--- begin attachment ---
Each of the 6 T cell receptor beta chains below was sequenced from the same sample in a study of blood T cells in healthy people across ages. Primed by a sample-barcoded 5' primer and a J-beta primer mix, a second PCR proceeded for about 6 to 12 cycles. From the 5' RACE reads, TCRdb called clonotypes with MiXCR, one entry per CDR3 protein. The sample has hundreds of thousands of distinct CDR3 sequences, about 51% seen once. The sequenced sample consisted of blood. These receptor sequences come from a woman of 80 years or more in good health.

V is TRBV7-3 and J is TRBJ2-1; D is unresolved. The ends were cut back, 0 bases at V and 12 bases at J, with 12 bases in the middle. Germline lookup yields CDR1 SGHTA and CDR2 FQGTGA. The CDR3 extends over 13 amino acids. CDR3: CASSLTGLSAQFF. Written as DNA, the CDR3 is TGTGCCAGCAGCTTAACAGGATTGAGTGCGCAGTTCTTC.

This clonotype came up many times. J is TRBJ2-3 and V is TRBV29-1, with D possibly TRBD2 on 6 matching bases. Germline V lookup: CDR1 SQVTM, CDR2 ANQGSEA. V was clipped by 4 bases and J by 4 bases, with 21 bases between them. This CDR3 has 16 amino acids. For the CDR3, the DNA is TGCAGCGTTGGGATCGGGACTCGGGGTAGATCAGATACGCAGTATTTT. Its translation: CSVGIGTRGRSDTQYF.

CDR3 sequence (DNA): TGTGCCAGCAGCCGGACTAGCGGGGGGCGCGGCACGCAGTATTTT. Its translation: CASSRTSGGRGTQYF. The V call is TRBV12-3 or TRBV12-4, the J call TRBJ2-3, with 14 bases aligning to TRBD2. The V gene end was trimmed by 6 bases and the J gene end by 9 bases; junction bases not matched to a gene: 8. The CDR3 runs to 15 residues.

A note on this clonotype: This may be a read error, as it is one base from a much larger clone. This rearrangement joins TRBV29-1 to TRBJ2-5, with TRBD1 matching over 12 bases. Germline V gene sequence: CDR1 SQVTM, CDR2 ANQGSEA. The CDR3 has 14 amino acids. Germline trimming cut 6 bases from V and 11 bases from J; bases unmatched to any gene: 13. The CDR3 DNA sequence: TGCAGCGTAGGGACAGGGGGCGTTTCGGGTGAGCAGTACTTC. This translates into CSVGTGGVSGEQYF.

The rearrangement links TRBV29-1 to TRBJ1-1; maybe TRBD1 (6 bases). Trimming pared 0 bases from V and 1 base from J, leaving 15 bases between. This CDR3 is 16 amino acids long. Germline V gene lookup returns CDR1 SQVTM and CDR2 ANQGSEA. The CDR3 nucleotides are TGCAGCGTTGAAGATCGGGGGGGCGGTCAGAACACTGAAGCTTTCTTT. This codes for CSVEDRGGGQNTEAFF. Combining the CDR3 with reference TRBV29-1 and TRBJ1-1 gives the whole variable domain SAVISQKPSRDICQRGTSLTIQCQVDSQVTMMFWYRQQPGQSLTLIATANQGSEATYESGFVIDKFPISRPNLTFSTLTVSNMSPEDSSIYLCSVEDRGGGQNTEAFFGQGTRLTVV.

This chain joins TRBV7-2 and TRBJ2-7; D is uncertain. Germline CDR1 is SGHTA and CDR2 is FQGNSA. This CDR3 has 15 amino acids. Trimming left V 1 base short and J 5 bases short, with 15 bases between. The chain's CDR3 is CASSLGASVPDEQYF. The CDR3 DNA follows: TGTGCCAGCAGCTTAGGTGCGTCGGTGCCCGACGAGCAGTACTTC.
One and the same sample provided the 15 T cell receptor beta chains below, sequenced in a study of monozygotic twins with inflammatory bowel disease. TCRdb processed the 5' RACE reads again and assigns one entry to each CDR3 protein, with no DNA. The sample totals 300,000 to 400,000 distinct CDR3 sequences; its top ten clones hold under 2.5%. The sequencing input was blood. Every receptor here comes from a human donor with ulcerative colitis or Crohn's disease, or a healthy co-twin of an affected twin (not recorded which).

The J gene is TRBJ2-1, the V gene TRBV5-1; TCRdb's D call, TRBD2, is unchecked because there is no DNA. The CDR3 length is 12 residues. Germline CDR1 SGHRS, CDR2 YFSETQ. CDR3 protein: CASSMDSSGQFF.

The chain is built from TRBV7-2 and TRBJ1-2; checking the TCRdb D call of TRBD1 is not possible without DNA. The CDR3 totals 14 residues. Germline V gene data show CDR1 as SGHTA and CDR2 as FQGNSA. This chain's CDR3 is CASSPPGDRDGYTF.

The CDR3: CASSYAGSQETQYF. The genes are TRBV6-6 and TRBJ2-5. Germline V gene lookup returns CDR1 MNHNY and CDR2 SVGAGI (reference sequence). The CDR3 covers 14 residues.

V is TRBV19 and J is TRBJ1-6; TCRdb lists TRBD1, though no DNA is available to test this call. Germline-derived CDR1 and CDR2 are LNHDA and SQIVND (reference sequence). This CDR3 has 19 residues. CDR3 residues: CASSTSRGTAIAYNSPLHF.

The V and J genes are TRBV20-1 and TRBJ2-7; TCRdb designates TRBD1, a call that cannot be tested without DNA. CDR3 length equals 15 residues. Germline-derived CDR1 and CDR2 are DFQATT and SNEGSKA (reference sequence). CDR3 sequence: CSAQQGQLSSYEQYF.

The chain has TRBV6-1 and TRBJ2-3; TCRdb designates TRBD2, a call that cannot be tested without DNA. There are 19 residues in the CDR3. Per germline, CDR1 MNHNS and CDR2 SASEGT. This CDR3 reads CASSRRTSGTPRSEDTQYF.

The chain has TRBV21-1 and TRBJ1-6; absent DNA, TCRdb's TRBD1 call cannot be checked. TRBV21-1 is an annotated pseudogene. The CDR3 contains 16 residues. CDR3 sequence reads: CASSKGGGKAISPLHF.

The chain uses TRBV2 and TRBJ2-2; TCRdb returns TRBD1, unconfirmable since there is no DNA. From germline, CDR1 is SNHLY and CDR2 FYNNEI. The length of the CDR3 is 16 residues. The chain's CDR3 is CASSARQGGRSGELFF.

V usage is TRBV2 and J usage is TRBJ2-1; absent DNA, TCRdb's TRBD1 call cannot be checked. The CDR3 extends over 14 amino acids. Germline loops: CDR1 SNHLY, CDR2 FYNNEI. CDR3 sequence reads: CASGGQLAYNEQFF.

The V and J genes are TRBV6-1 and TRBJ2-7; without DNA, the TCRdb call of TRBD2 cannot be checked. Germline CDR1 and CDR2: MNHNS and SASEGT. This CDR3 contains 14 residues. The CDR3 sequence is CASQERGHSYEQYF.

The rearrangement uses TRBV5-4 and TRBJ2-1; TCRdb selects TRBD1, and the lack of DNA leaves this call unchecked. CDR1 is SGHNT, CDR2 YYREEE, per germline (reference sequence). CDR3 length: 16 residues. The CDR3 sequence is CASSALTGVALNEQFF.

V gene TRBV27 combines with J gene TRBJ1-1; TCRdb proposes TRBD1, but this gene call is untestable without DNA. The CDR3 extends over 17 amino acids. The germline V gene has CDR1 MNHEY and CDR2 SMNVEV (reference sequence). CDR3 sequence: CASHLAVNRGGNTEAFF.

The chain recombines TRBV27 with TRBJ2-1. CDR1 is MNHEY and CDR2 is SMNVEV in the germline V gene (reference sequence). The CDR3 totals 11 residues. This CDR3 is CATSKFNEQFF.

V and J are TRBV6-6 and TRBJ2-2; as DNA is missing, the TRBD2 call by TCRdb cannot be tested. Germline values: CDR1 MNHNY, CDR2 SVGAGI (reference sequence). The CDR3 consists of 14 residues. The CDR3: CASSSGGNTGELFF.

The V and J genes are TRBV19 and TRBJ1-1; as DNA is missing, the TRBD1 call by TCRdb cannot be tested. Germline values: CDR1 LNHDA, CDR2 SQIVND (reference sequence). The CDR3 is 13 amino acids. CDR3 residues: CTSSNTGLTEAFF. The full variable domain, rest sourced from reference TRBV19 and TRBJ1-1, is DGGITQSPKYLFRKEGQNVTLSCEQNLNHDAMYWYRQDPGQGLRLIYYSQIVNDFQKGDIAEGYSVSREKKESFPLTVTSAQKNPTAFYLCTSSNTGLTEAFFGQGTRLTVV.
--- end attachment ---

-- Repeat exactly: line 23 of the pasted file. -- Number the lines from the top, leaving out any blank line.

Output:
The V and J genes are TRBV19 and TRBJ1-1; as DNA is missing, the TRBD1 call by TCRdb cannot be tested. Germline values: CDR1 LNHDA, CDR2 SQIVND (reference sequence). The CDR3 is 13 amino acids. CDR3 residues: CTSSNTGLTEAFF. The full variable domain, rest sourced from reference TRBV19 and TRBJ1-1, is DGGITQSPKYLFRKEGQNVTLSCEQNLNHDAMYWYRQDPGQGLRLIYYSQIVNDFQKGDIAEGYSVSREKKESFPLTVTSAQKNPTAFYLCTSSNTGLTEAFFGQGTRLTVV.